This is what I have done in my doctoral research, by exploring the lives and perspectives of adolescents at the verges of drug-related criminal groups in the (peri-)urban peripheries of Medellín, Colombia. The central question I sought to answer is why and how some adolescents choose to engage in organized crime and violence, in the context Colombia’s celebrated and contested ‘transition to peace’. I conducted almost two years of ethnographic fieldwork between 2015 and 2019. During this time, I carefully negotiated access with a small group of adolescents who were moving their first steps in the criminal underworld, and was eventually able to build a solid relationship of trust with them. This allowed me to engage in repeated one-to-one conversations with them, and to observe their daily activities, ranging from dealing drug, to looking for jobs, to simply hanging out. I also got to know their families and friends, and, through repeated trips to the field, I kept track of how their lives progressed over time. Such in-depth engagement with these hard-to-reach young people allowed me to gain unique insights on their lives and worldviews in these crucial first stages of criminal engagement. On this basis, I propose that these youths’ involvement in crime and violence is shaped by the precarity and ontological insecurity that characterise their lives. Having been made to feel like ‘nobodies’, they see joining a criminal group as the only way of ‘becoming somebody’, in social, economic and moral terms.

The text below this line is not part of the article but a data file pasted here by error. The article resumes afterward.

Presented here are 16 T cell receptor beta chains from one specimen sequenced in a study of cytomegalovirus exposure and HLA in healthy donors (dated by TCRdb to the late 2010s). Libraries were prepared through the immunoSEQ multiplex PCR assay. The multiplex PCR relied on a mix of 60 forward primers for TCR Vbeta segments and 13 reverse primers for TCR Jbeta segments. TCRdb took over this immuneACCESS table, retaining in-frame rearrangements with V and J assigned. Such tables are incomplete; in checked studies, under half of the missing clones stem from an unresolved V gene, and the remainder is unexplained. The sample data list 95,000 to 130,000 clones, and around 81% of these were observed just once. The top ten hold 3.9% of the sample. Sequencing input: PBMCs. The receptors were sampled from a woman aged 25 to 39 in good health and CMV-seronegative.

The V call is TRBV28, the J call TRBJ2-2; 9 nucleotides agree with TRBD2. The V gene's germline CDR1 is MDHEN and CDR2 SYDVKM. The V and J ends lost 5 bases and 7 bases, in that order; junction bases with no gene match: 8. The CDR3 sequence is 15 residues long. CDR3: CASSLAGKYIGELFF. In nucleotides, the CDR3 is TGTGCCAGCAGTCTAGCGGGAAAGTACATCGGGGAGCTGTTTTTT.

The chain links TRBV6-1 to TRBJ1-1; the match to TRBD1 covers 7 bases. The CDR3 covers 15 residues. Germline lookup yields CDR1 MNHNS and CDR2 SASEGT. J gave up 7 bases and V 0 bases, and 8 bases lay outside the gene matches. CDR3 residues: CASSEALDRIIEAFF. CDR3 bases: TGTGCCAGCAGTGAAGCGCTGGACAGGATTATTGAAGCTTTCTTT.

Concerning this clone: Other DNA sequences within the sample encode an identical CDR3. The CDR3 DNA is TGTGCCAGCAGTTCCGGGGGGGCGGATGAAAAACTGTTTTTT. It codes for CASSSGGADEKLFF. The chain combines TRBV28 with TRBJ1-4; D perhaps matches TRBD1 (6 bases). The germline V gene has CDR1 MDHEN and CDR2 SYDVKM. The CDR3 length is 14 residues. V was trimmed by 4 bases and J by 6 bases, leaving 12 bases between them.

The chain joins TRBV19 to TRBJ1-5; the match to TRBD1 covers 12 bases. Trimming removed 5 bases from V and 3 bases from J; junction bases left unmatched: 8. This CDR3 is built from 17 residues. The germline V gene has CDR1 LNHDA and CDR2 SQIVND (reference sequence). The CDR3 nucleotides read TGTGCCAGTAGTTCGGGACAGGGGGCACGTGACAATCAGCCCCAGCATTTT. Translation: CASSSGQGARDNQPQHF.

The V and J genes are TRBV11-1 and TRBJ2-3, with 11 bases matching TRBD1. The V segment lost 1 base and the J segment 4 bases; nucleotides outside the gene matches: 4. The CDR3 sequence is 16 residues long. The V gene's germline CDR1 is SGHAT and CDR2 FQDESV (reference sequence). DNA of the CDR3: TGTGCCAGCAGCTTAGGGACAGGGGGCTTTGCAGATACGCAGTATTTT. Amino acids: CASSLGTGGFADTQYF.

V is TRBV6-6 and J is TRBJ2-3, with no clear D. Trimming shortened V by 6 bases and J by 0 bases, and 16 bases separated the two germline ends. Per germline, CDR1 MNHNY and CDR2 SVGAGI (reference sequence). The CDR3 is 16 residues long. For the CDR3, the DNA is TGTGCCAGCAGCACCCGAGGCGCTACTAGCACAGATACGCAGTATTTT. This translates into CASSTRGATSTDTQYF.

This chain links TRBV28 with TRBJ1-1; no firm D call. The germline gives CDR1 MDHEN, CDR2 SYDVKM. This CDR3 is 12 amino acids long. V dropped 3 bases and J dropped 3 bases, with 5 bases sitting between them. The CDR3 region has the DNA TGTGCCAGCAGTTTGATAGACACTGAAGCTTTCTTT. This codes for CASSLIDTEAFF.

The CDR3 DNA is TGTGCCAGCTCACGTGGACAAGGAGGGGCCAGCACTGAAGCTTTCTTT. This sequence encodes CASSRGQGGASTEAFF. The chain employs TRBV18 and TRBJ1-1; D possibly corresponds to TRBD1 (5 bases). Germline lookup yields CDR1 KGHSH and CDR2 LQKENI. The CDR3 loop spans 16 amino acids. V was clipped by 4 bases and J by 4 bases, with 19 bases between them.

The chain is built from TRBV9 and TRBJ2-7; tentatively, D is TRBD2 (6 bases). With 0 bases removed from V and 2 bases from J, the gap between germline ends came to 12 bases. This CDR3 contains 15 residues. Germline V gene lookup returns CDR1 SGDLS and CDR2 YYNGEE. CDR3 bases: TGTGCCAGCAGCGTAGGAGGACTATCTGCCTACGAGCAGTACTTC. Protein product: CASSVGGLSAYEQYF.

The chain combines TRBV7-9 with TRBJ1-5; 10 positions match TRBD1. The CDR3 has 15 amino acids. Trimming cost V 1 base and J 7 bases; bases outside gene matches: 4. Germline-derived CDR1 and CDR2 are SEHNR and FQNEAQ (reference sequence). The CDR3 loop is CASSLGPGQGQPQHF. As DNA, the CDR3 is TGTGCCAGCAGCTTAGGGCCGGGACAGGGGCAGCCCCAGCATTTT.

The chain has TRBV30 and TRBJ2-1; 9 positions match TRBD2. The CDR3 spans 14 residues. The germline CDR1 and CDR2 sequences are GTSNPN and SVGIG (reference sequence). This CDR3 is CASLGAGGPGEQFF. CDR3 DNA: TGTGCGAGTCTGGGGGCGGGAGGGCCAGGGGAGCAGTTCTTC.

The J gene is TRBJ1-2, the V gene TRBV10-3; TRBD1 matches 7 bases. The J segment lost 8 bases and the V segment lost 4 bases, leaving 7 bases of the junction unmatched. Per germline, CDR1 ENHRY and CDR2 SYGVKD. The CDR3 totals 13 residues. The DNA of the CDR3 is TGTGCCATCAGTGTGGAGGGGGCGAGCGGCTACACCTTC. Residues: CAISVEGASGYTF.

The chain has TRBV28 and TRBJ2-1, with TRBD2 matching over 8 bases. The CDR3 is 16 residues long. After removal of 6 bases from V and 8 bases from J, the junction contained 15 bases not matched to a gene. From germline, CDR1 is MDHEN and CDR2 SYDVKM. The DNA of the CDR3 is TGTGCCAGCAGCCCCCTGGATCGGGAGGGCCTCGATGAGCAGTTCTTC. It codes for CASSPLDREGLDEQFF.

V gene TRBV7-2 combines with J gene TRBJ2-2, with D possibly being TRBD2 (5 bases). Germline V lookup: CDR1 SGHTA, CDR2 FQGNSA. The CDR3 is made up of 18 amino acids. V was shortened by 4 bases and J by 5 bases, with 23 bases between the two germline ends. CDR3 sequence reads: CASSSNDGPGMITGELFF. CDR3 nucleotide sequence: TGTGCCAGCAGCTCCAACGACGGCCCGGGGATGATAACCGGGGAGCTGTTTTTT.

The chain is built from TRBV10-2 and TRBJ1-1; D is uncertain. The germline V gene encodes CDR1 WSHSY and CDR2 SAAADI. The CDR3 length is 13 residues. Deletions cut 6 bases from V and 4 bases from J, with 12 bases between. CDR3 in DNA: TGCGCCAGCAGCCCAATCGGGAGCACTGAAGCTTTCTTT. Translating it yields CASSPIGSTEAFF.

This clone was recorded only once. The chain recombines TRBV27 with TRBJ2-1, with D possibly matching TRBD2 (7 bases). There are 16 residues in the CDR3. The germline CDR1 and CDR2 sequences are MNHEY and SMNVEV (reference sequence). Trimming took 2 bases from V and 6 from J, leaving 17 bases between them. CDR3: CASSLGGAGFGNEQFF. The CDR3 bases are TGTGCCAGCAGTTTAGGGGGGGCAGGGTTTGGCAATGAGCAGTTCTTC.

Much of the research on and with people who engage in crime and violence in the region has focused on individuals who are or have been fully embroiled within criminal groups. Little attention has been paid to those initial months when adolescents are asking themselves ‘whether or not’ – as they phrase it – ‘to go down the bad path’. Understanding this critical decision-making phase is of the utmost importance for policy, because this is precisely the phase when it is easiest to stir young people away from crime and help them see alternative life options. A key finding of my research is that – at least during this initial phase – adolescents are much less sure of what they are doing than we may assume. Their narratives are full of doubt, contradiction, and uncertainty. We can productively tap into this self-questioning and invite them to think critically about what they do.